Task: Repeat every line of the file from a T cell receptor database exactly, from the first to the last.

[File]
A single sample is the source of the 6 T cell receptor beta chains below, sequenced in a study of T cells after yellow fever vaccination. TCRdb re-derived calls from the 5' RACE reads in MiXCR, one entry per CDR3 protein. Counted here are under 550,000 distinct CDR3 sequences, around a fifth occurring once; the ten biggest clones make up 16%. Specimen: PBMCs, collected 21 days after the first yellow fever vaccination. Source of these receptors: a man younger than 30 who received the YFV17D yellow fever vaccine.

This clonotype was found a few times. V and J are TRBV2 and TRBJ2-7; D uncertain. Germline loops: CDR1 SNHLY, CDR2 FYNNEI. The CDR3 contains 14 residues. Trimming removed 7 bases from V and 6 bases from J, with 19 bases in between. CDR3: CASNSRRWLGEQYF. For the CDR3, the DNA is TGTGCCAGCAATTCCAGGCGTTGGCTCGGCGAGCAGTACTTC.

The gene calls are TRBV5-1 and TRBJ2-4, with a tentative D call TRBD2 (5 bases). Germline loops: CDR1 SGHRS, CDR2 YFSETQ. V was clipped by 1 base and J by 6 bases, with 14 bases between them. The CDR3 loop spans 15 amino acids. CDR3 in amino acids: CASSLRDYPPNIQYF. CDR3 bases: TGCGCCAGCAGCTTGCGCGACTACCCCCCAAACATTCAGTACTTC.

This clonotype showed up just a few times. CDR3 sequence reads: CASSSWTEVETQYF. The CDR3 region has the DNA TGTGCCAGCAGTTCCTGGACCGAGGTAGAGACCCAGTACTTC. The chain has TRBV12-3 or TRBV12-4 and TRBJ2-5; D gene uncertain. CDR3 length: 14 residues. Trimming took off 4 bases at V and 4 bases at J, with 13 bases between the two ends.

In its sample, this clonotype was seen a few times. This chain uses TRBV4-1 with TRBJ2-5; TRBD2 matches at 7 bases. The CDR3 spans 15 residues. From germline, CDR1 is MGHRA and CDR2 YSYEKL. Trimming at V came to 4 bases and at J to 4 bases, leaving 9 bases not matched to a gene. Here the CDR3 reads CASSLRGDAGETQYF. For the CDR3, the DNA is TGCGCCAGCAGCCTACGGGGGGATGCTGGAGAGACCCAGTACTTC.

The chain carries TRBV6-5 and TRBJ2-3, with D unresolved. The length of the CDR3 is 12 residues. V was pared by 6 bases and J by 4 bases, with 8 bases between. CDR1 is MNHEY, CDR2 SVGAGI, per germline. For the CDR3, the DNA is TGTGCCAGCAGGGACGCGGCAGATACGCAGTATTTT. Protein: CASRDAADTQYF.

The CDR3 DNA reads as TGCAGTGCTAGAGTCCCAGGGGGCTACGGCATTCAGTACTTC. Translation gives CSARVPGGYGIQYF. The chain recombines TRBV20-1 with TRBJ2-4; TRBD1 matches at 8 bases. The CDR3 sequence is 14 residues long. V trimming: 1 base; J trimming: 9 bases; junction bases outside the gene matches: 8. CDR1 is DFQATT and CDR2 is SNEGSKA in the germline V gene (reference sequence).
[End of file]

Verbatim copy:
A single sample is the source of the 6 T cell receptor beta chains below, sequenced in a study of T cells after yellow fever vaccination. TCRdb re-derived calls from the 5' RACE reads in MiXCR, one entry per CDR3 protein. Counted here are under 550,000 distinct CDR3 sequences, around a fifth occurring once; the ten biggest clones make up 16%. Specimen: PBMCs, collected 21 days after the first yellow fever vaccination. Source of these receptors: a man younger than 30 who received the YFV17D yellow fever vaccine.

This clonotype was found a few times. V and J are TRBV2 and TRBJ2-7; D uncertain. Germline loops: CDR1 SNHLY, CDR2 FYNNEI. The CDR3 contains 14 residues. Trimming removed 7 bases from V and 6 bases from J, with 19 bases in between. CDR3: CASNSRRWLGEQYF. For the CDR3, the DNA is TGTGCCAGCAATTCCAGGCGTTGGCTCGGCGAGCAGTACTTC.

The gene calls are TRBV5-1 and TRBJ2-4, with a tentative D call TRBD2 (5 bases). Germline loops: CDR1 SGHRS, CDR2 YFSETQ. V was clipped by 1 base and J by 6 bases, with 14 bases between them. The CDR3 loop spans 15 amino acids. CDR3 in amino acids: CASSLRDYPPNIQYF. CDR3 bases: TGCGCCAGCAGCTTGCGCGACTACCCCCCAAACATTCAGTACTTC.

This clonotype showed up just a few times. CDR3 sequence reads: CASSSWTEVETQYF. The CDR3 region has the DNA TGTGCCAGCAGTTCCTGGACCGAGGTAGAGACCCAGTACTTC. The chain has TRBV12-3 or TRBV12-4 and TRBJ2-5; D gene uncertain. CDR3 length: 14 residues. Trimming took off 4 bases at V and 4 bases at J, with 13 bases between the two ends.

In its sample, this clonotype was seen a few times. This chain uses TRBV4-1 with TRBJ2-5; TRBD2 matches at 7 bases. The CDR3 spans 15 residues. From germline, CDR1 is MGHRA and CDR2 YSYEKL. Trimming at V came to 4 bases and at J to 4 bases, leaving 9 bases not matched to a gene. Here the CDR3 reads CASSLRGDAGETQYF. For the CDR3, the DNA is TGCGCCAGCAGCCTACGGGGGGATGCTGGAGAGACCCAGTACTTC.

The chain carries TRBV6-5 and TRBJ2-3, with D unresolved. The length of the CDR3 is 12 residues. V was pared by 6 bases and J by 4 bases, with 8 bases between. CDR1 is MNHEY, CDR2 SVGAGI, per germline. For the CDR3, the DNA is TGTGCCAGCAGGGACGCGGCAGATACGCAGTATTTT. Protein: CASRDAADTQYF.

The CDR3 DNA reads as TGCAGTGCTAGAGTCCCAGGGGGCTACGGCATTCAGTACTTC. Translation gives CSARVPGGYGIQYF. The chain recombines TRBV20-1 with TRBJ2-4; TRBD1 matches at 8 bases. The CDR3 sequence is 14 residues long. V trimming: 1 base; J trimming: 9 bases; junction bases outside the gene matches: 8. CDR1 is DFQATT and CDR2 is SNEGSKA in the germline V gene (reference sequence).